Wolf Suschitzky, London W2

Sir – I wonder how many of your correspondents giving almost euphoric accounts of their visits to Vienna walked along the Path of Remembrance in the old Jewish quarter of Leopoldstadt and looked at the former home of Alfred Adler. A plaque commemorates the fact that from this house 70 people were deported and only six survived. On the other side of the street stands a car service station advertising its speciality: ‘Vergaser’. Enough said?


Herbert Haberberg, Barnet

Sir – I am not a German- or Austrian-Jewish refugee but I have childhood memories of Vienna I would like to share. I was deported to Auschwitz from Hungary in 1944. The camp was chock full at that time and the cattle wagons were sent to Austria. After a long journey we got out of the cattle wagons in Strasshoff, Austria. There was a selection camp: the able-bodied were selected for slave labour.

My family and several others were taken to Vienna’s 21st district, Floridsdorf. We were placed in a large building - apparently a disused school. The floor of the classrooms was covered with straw. We were issued with army blankets and wooden clogs.

Every morning at day break the grown-ups left with SS guards to work in factories in Vienna. Every sunset we children were marched on to the streets of Vienna with our SS guards and forced to scrub the pavements. We cleared snow from pavements in winter and broken masonry after air raids.

Several times we noticed a woman - a tramp look-alike - on those streets. Covered in a thick shawl and carrying a wicker basket, she tried to signal to us when the SS guard wasn’t looking. She placed the basket on the edge of a window of a house we were passing and disappeared. One of us always managed to steal the contents of the basket - delicious sandwiches and hot drinks. I don’t know who this woman was. She was certainly risking her life by helping us starving, freezing children.


Marianne Laszlo, Edinburgh

Sir – I too have a mixed attitude to Austria. Shortly before my departure to England in September 1938, I was walking in central Vienna on an important errand. I knew of the danger of being stopped and having to scrub the pavement. And I was stopped - by an SS man in black uniform. He asked why I wasn’t wearing a swastika. I told him I was a Jew. He asked me to follow him. He led the way to a nearby house and opened the door to a room which was totally bare except for a bucket of water, a scrubbing brush and (thoughtfully) a chair. I sprinkled water on the floor and sat down. It wasn’t long before the SS man appeared again. ‘You may go now!’, he said. And I did.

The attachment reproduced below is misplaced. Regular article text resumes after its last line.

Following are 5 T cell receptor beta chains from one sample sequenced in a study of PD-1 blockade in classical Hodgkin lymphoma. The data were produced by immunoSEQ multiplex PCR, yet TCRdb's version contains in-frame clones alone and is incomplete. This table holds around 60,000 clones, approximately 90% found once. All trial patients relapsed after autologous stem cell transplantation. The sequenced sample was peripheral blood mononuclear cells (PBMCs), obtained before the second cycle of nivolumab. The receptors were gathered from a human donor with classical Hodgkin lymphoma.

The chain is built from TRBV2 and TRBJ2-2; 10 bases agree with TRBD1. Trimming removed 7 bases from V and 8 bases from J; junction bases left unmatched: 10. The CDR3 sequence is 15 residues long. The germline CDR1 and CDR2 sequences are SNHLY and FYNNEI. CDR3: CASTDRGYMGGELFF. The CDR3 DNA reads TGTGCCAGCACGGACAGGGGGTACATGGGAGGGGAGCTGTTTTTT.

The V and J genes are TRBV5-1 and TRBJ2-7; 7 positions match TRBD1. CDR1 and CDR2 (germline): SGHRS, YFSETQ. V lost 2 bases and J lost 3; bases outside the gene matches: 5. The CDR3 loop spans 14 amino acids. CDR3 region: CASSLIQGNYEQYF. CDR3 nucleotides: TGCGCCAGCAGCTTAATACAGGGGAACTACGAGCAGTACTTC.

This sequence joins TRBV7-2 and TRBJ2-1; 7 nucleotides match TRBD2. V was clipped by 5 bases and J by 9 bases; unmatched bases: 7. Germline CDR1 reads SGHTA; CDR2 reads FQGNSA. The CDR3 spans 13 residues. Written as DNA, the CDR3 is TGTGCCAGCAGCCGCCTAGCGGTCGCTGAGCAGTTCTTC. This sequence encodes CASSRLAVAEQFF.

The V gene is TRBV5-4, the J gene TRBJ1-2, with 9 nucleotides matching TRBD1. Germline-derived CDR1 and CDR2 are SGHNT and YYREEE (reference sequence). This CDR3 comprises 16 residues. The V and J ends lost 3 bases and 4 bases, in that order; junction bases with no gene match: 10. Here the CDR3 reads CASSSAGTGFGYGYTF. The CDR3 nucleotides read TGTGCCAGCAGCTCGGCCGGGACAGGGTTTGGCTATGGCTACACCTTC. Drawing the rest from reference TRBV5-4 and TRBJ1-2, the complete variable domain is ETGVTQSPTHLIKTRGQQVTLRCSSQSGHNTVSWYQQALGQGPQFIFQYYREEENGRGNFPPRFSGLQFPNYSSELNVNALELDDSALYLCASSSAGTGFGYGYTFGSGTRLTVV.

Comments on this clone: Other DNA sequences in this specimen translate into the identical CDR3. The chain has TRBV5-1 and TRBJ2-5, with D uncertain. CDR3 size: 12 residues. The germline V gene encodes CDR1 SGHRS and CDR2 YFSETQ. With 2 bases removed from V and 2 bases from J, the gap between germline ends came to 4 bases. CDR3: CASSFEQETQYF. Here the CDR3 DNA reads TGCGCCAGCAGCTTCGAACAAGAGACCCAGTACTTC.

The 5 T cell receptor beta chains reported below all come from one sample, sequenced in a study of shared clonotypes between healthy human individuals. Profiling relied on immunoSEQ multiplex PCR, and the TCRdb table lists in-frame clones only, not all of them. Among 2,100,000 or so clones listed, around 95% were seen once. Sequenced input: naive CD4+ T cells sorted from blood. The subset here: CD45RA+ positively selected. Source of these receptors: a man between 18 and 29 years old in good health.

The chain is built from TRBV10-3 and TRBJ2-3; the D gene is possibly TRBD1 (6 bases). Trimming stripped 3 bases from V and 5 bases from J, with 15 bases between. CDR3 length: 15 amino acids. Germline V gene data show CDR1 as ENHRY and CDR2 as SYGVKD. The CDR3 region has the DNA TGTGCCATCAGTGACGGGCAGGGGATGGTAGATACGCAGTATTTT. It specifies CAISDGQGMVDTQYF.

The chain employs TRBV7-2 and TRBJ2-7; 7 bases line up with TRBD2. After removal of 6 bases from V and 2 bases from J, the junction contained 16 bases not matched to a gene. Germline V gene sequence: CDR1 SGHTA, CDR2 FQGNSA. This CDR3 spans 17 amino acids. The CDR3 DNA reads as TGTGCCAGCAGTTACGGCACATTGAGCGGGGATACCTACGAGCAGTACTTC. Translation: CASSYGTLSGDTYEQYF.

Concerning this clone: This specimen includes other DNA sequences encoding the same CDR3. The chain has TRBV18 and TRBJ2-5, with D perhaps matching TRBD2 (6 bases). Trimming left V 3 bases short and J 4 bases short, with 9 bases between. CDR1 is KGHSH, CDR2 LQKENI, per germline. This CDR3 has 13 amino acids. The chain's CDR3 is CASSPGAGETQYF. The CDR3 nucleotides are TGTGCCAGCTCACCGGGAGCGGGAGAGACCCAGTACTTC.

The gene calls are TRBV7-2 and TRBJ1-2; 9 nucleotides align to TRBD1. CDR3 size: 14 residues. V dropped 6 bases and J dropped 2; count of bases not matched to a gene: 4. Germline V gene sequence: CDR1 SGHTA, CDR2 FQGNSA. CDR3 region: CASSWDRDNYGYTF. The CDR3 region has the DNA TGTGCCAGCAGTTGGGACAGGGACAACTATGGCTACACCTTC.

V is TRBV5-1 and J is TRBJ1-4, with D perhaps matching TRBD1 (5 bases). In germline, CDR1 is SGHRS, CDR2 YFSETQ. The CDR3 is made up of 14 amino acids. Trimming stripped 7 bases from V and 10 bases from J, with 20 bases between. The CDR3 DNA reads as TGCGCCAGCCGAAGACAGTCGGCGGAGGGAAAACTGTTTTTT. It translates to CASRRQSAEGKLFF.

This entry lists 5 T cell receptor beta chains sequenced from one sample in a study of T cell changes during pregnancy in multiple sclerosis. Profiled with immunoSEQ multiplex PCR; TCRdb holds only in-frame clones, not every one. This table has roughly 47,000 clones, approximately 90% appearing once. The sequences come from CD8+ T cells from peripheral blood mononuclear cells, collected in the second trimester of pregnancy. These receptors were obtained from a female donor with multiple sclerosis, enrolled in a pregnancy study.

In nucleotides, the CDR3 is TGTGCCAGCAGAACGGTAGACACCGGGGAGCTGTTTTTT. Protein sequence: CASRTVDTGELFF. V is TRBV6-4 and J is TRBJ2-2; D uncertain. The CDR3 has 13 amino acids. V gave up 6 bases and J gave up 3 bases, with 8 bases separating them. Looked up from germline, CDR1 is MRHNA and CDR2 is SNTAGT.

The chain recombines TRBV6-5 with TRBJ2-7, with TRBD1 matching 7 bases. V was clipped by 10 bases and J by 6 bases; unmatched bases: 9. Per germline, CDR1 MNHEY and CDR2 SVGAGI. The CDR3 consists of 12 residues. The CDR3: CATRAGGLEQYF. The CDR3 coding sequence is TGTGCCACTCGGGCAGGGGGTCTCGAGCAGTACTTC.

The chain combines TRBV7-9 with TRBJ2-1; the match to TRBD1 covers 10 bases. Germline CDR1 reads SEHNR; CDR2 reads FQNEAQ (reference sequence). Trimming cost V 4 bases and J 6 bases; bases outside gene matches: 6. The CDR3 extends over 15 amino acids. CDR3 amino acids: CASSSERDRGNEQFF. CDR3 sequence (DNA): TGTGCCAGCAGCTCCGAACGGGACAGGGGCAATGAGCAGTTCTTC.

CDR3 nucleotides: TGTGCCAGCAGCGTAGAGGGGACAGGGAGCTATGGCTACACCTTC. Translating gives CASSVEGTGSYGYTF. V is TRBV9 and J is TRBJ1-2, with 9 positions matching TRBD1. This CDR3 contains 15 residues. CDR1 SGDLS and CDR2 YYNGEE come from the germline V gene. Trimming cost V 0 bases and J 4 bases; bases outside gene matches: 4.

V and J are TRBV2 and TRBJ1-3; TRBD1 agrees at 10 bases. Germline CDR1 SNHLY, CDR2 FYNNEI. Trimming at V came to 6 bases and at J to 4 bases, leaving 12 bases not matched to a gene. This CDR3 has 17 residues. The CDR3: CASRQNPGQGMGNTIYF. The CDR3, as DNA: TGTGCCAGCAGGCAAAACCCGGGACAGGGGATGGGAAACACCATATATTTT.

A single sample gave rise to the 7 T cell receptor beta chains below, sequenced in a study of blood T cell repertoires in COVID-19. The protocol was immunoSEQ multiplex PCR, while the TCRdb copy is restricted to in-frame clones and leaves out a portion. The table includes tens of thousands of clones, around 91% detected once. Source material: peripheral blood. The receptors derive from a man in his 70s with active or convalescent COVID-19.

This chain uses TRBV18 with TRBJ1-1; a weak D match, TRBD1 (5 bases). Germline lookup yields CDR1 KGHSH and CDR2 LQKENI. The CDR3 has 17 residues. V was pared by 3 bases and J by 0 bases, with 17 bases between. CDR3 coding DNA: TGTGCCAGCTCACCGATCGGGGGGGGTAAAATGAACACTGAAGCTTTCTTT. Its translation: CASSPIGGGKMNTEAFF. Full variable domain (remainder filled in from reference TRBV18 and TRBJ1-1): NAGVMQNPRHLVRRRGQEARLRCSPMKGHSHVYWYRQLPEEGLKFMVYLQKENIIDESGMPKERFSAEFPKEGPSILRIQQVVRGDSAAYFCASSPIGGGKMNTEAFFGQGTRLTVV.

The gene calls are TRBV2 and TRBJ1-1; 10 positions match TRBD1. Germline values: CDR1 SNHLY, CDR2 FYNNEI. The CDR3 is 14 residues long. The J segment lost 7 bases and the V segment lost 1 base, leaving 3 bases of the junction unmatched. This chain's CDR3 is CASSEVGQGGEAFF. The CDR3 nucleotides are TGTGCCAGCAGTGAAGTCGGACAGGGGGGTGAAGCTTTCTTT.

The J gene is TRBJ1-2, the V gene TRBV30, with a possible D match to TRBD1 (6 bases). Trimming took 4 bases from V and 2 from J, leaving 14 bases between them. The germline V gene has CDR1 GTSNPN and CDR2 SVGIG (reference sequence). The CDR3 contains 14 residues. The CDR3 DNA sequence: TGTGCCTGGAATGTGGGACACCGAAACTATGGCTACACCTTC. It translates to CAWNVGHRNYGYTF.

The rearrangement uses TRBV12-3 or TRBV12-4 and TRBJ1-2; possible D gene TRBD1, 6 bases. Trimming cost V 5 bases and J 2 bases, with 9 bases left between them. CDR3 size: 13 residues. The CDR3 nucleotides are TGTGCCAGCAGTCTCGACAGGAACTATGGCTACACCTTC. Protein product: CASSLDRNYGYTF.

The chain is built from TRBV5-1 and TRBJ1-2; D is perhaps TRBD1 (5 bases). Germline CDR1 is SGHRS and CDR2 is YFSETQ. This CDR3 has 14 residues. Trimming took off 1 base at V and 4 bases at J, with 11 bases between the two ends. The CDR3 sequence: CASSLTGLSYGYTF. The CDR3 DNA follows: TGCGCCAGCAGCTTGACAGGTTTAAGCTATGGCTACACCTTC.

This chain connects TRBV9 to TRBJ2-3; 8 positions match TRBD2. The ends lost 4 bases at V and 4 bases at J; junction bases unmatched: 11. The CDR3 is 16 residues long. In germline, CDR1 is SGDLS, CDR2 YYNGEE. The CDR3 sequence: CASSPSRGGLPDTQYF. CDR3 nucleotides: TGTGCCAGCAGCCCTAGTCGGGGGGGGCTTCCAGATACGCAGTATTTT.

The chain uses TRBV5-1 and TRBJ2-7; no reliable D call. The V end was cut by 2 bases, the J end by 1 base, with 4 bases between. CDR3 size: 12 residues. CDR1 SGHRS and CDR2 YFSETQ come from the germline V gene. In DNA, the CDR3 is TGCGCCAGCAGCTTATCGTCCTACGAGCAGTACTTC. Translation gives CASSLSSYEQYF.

Herta Schenk, London NW3


Sir – I thought readers might be interested in the following extracts from a letter I received from Debbie Bonaminio in the USA:

‘I am now finishing a second Masters degree and have been an intern at the International Swimming Hall of Fame in Fort Lauderdale, Florida. My supervisor lent me a DVD. Because my dream is to work for the Olympic Games, he thought I would find the film interesting. I was so moved after viewing Watermarks that I immediately began researching more about Hakoach, the Anschluss and the 1936 Berlin Games.

I wish to tell you of my great admiration for you and your fellow Hakoach team mates. As a female trying to make a career in the sports industry, I have been subjected to discrimination, but my inconveniences are not worthy of mention compared to all you and your family had to endure! Thank you for standing up for what you believe in but, most importantly, for who you are.’


Anne Pisker, London SW15


Sir – Anthony Grenville’s article ‘From police chief in Berlin to refugee in Britain’ (May) has stimulated me to convey to you a parallel experience: my elder brother, Horst Jonas, was the police chief in Communist East Germany - but without Bernhard Weiss’s ultra-patriotism.

Horst was sentenced to four years for political activity/high treason in 1935, to be released on 3 September 1939. From prison he wrote a desperate letter to my parents and me to arrange for him to join us in South Africa. My younger brother, Werner,
vowed he would not leave the country unless Horst was released. Werner paid dearly for this heroic sacrifice and later perished in Auschwitz. However, Horst was prevented from leaving due to the outbreak of the war. He was sent to a concentration camp, survived to be recognised for various work qualifications and, after his release, was elected police chief of Thuringia and later promoted to mayor of Neubrandenburg. He died in 1967, presumably from the after-effects of his ill-treatment. A memorial book was published. Here again, there seems to be a replica of the loyal Germans.